Male Plastic Surgery: How is It Different?


Beth Longware Duff, Medical Editor

Beth Longware Duff is an experienced writer and reporter whose work on a wide variety of topics has been published in numerous newspapers and magazines. Her health and medical writing credits include nationally distributed videos for the March of Dimes Birth Defects Foundation, and she is the recipient of numerous awards including an American Cancer Society Media Award and a New England Press Association Award for Health Reporting. She holds a degree in Communications from Ithaca College.

June 26 2008

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Plastic Surgery for a Man

Men may have accounted for only 9% of the cosmetic plastic surgery procedures performed in the United States in 2007, but their numbers are definitely on an up tick. Their surgical procedures increased by 5% over 2006, and minimally-invasive nonsurgical procedures like BOTOX® Cosmetic, microdermabrasion, and laser hair removal were up 21%. Over the last decade, male cosmetic surgical procedures have edged up by 3%, while nonsurgical procedures skyrocketed an incredible 886%.

The numbers would seem to indicate that American men have discovered plastic surgery and are glad they did. But, unlike some public restrooms, plastic surgery is not unisex. Male physiology requires some unique considerations when it comes to plastic surgery.

Take, for example, facial surgery. Surgeons know that a man's facial skin has a richer blood supply than a woman's. That means men are likely to bleed more during surgery and are at greater risk for forming a hematoma, a temporary pooling of blood under the skin, after surgery. So more care is taken to watch for both.

Speaking of faces, a plastic surgeon approaches facial surgery on a man differently than on a woman. For instance, if the hairline is receding or the hair itself is thinning, the surgeon will need to find another place to hide the scars of a face lift. Facial scarring is always an issue with men because they don't wear camouflaging makeup and generally don't style their hair towards their faces, the way women often do.

Another issue is the beard-growing skin on a man's face. Does it extend down the neck? If so, and the skin is pulled behind the ears during neck lift surgery, the patient may end up having to shave back there. One alternative to this scenario is electrolysis, a hair removal technique that destroys the growth center of the hair with a chemical or laser.

Hair transplantation was the fifth most popular cosmetic surgical procedure performed on men in 2007, and it has its own considerations. First, men should realize that the process requires multiple surgical procedures followed by long intervals of recovery. Natural-appearing hair replacement may take 18 months or more, during which time the incisions and transplant sites may be noticeable to others. If that seems excessive, there are alternatives such as flap surgery (a section of bald scalp is cut out and a flap of hair-bearing skin is lifted off the surface while still attached at one end) and/or scalp reduction (sections of hair-bearing scalp are pulled forward to fill in a bald crown).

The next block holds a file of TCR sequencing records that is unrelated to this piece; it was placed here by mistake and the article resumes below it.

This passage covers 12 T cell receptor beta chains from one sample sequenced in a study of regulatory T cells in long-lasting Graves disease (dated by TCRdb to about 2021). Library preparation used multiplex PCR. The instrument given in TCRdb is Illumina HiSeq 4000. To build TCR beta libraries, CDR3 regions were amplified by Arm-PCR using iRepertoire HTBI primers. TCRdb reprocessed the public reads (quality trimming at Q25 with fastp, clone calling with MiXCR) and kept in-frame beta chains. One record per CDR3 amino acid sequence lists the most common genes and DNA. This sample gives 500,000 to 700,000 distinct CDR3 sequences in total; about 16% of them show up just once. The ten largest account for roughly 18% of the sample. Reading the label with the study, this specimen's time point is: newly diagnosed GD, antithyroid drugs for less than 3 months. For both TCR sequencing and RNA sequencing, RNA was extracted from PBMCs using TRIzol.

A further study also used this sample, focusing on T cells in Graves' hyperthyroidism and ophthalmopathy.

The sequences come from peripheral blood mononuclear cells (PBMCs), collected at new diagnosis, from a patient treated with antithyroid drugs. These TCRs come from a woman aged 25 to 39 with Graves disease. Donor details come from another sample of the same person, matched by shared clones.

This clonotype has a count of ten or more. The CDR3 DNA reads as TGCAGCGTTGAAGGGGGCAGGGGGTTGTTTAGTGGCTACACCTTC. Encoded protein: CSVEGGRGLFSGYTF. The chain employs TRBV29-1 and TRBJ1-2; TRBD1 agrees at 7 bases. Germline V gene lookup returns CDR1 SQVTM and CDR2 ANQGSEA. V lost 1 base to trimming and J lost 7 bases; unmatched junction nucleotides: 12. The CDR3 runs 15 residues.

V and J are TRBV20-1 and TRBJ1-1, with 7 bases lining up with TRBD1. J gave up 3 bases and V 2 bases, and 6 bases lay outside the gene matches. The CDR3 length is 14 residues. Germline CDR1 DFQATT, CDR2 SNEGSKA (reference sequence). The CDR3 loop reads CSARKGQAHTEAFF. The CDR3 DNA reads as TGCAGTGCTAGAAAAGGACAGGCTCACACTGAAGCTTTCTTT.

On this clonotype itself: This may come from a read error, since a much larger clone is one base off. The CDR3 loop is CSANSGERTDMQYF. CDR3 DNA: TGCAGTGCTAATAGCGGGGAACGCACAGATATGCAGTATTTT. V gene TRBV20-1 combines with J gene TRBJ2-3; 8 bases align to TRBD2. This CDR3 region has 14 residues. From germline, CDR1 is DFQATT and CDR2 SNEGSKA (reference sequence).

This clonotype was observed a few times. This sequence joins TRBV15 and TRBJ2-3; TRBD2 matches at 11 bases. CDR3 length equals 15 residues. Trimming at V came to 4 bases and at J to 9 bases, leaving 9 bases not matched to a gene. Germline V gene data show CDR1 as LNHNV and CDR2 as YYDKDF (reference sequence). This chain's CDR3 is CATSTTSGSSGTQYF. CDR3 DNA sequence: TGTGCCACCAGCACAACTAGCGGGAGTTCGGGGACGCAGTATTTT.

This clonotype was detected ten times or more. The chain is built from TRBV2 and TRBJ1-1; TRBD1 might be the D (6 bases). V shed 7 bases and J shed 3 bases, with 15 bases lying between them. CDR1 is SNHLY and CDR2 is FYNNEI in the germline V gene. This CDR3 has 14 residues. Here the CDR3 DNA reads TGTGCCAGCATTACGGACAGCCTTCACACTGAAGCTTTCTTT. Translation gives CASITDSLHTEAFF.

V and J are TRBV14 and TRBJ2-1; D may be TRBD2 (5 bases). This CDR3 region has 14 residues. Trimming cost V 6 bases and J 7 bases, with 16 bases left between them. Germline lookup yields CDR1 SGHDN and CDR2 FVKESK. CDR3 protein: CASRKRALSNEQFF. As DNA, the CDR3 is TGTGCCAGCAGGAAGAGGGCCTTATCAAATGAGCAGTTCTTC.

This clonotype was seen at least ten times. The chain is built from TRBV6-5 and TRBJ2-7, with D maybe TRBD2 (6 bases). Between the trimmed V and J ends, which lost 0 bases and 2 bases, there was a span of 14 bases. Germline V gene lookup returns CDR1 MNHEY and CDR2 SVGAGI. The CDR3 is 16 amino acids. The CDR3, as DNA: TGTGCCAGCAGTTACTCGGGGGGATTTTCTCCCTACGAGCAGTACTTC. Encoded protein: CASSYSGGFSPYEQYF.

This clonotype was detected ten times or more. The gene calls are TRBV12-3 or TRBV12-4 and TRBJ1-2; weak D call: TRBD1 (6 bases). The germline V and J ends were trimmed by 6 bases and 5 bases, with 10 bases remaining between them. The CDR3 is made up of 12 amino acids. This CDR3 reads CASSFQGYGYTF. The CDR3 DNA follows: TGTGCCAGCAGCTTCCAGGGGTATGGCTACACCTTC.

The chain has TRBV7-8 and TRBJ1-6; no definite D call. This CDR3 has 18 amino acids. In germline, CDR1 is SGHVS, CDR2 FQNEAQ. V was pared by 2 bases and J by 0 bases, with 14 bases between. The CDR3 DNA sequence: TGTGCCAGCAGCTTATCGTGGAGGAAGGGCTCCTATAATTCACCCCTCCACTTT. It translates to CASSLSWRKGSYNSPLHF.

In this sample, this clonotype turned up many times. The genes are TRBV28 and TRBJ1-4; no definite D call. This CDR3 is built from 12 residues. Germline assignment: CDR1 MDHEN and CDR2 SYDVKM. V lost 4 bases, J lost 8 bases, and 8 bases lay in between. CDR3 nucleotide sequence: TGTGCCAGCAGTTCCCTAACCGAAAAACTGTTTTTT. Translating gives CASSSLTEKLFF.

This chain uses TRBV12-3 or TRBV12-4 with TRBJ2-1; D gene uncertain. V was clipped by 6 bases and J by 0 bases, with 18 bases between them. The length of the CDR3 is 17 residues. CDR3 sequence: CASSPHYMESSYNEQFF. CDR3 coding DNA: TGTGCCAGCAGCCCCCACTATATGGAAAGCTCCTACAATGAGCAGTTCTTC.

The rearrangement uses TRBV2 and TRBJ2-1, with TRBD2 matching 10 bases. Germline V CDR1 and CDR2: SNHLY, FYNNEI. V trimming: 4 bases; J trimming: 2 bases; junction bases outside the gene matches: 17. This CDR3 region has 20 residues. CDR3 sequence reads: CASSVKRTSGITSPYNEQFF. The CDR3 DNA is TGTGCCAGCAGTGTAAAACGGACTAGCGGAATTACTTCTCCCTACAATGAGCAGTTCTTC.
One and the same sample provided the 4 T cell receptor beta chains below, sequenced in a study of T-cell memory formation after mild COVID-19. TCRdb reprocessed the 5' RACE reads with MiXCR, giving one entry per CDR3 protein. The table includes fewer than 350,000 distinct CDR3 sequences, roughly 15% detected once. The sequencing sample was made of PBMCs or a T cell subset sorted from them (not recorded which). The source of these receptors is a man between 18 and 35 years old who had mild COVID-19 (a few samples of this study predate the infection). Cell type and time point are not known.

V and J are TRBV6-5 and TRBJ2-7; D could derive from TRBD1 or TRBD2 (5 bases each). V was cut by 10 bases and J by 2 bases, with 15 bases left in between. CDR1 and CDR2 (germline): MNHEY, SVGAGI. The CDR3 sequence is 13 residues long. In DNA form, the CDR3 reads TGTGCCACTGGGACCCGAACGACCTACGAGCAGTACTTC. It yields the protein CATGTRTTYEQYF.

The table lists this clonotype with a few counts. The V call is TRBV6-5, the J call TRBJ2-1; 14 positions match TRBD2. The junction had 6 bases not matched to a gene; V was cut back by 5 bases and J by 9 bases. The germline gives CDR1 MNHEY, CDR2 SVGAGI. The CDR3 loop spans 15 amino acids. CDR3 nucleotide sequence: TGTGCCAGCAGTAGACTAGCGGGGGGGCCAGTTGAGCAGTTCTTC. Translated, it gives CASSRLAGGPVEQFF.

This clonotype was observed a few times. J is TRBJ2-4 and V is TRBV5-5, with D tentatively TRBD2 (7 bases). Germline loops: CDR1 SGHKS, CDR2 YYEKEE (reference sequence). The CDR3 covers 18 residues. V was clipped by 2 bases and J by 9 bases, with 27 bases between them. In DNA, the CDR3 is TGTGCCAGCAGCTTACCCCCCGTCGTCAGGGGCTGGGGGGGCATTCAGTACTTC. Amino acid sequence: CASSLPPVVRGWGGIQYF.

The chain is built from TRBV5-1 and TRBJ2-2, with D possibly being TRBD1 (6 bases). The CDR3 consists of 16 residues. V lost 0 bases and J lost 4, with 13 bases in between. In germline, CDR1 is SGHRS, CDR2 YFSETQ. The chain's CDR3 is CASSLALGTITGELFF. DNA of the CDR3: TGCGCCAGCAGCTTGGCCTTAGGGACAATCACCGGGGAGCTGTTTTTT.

Liposuction was by far the most popular cosmetic surgical procedure for men in 2007, perhaps because it is very effective for them. Men tend to retain their skin elasticity longer than women do, and the areas of fat under their skin tend to be firmer and have a better blood supply than in women. The ideal male body shape may be trim and athletic with broad shoulders and chest, a flat abdomen, and a narrow hip and thigh area, but fat tends to settle in the same areas as in women: the abdomen, breast area (where enlarged mammary glands are called gynecomastia in men), "love handles" or "spare tire", and along the chin and neck.

There are several cosmetic implants and sculpting techniques that are done almost exclusively on men. These include calf implants, originally developed to help reconstruct the lower legs of accident or polio victims and now often used to create cosmetic fullness, pectoral implants used to build up the existing chest muscles, and penis enlargement surgery. Abdominal etching, a relatively new procedure, is a liposuction technique that carves out a muscular, "ripped" appearance known colloquially as "six pack abs".

Finally, men who are seeking plastic surgery should understand that the postsurgical period is critical to recovery and that following their surgeons' orders is essential. These include taking adequate time off from work, wearing the requisite bandages and compression garments, getting plenty of rest, avoiding sun exposure, foregoing alcohol and tobacco, and laying off strenuous activity, including sports, exercise, and possibly sex. Numerous studies have concluded that men often don't admit to postsurgical pain, are hesitant to ask for help, and are as susceptible to postoperative depression as women. To avoid these complications, it's best to arrange for a support person to help out during the first week or so after surgery. That's the best way to guarantee a good recovery and optimal results.